Sunday, June 01, 2014

Rally draws hundreds to support water and private property rights

Several hundred concerned residents, cattle ranchers and several politicians on the campaign trail came out to the Otero County Fairgrounds Saturday to show their support for water and private property rights in light of the recent grazing and water dispute between a local rancher and the Otero County Commission have with the U.S. Forest Service. In what has become another national story from the area, over 150 people attended the rally, organized by the Otero County Cattleman's Association. Ranchers along with state, county and local politicians came from across the state and Arizona to show their support for water and private property rights they felt were being overtaken by the government. John Bell with the board of directors of the Otero County Cattleman's Association said the U.S. Forest Service was trying to take private property rights and has kept cattle away from the water. He said he wanted to have more rallies with other organizations throughout the state, and his second goal was to stop the implementation of designating the New Mexico jumping mouse as endangered to prevent the Forest Service from fencing more areas. "We want the U.S. Forest Service to start to following the U.S. Constitution," Bell said. State Rep. Yvette Herrell, R-Dist. 51, said the federal government has turned a deaf ear. Herrell said in New Mexico there has to be some pressure placed on those running for office. "I don't care what party they are in, but if they are not going to go up there for New Mexico and work for what we are needing, for get it," she said. "They are the wrong candidates. We've got to make sure we are electing folks that get what we are talking about. And I hope that this year we will get more traction on the transfer of public lands bill." Congressman Steve Pearce said he believes the Otero County Commission has taken a bold stance against the government. Pearce said the core of the problem is water rights, which are also private property rights. "The courts have said water is private property and the Constitution says in the Fifth Amendment you can take your private property away without due process or compensation," he said. "It's both. It is water and private property and then government is being arrogant to say they don't have to follow the Constitution. That's when we the people need to say 'you must.' So it is a very simple process." Gary Stone, President of the Otero County Cattleman's Association asked if the government gets water rights what is going to be next? He said that is the issue...more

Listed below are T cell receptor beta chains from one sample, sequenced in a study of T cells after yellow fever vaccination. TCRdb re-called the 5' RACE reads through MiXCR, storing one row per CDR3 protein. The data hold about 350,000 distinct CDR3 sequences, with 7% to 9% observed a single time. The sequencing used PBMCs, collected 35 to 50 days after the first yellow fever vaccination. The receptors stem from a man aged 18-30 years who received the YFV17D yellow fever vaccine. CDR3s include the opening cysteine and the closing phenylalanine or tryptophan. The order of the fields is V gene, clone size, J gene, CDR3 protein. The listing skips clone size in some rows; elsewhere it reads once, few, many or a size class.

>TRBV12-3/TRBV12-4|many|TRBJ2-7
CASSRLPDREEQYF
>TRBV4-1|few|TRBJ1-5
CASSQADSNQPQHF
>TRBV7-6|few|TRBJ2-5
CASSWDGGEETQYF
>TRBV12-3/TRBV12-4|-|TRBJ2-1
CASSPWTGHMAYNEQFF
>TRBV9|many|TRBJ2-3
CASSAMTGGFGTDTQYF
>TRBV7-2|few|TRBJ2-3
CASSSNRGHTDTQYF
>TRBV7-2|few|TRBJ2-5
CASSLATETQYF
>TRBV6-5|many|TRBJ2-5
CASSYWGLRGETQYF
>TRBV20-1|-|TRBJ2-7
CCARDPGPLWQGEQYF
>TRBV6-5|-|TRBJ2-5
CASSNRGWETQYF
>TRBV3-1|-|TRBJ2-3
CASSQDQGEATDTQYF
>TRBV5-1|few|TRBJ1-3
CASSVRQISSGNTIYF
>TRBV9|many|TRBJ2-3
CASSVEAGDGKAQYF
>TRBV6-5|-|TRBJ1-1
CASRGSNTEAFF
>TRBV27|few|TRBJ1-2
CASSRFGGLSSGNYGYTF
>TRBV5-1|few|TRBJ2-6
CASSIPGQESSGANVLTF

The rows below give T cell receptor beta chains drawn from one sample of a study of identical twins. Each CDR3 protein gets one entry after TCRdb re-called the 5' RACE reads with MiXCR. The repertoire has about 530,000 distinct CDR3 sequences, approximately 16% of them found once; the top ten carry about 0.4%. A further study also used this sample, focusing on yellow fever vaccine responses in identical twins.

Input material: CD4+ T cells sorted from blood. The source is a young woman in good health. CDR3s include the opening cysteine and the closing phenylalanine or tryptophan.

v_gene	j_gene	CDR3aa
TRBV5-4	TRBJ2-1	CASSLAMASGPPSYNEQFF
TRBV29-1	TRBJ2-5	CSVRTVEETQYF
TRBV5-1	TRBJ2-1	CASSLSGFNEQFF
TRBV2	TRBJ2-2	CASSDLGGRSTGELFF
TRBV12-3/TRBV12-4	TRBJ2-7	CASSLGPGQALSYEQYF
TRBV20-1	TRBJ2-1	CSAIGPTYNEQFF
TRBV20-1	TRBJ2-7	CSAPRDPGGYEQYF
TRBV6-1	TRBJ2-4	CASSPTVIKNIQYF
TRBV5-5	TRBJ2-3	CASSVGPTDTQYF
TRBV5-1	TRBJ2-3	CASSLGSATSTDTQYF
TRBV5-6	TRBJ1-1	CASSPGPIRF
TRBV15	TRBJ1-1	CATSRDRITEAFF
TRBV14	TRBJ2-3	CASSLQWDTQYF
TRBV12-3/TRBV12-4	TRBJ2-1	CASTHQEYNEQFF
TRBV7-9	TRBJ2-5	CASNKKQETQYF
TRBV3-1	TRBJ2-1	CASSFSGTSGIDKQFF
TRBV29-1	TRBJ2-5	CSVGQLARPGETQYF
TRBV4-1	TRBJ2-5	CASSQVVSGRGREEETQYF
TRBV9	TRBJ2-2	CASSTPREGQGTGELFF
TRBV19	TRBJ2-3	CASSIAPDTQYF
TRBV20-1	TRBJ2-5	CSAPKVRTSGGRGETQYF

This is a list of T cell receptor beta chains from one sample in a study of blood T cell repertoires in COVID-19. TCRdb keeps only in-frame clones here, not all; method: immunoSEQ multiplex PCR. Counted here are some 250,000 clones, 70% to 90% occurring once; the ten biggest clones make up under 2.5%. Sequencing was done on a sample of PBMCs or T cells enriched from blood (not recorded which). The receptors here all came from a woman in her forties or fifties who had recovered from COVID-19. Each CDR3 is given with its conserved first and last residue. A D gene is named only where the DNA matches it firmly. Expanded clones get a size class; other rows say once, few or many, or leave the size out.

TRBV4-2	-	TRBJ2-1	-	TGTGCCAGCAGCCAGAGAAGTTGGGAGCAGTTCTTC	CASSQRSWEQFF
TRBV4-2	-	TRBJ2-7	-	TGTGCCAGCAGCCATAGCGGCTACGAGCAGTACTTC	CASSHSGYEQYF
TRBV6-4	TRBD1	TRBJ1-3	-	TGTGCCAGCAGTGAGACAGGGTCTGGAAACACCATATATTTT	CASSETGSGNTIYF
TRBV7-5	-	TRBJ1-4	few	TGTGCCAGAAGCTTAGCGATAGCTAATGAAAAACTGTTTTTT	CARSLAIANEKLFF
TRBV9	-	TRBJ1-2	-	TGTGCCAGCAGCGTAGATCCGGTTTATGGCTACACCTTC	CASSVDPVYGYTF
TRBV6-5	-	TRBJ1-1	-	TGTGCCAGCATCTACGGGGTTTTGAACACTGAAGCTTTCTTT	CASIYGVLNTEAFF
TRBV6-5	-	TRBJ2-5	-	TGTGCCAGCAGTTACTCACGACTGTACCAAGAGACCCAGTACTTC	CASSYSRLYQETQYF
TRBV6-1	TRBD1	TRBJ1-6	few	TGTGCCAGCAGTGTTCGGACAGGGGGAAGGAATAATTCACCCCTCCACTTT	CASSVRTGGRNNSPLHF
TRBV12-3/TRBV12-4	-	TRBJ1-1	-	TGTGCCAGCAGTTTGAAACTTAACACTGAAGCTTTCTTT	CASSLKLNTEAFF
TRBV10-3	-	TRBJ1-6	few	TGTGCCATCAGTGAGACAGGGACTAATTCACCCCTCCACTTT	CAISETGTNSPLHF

The Albq. Journal has the AP article on this by Susan Montoya.  That article has quotes from Governor Martinez...about which I will have more to say in the next couple of days. 


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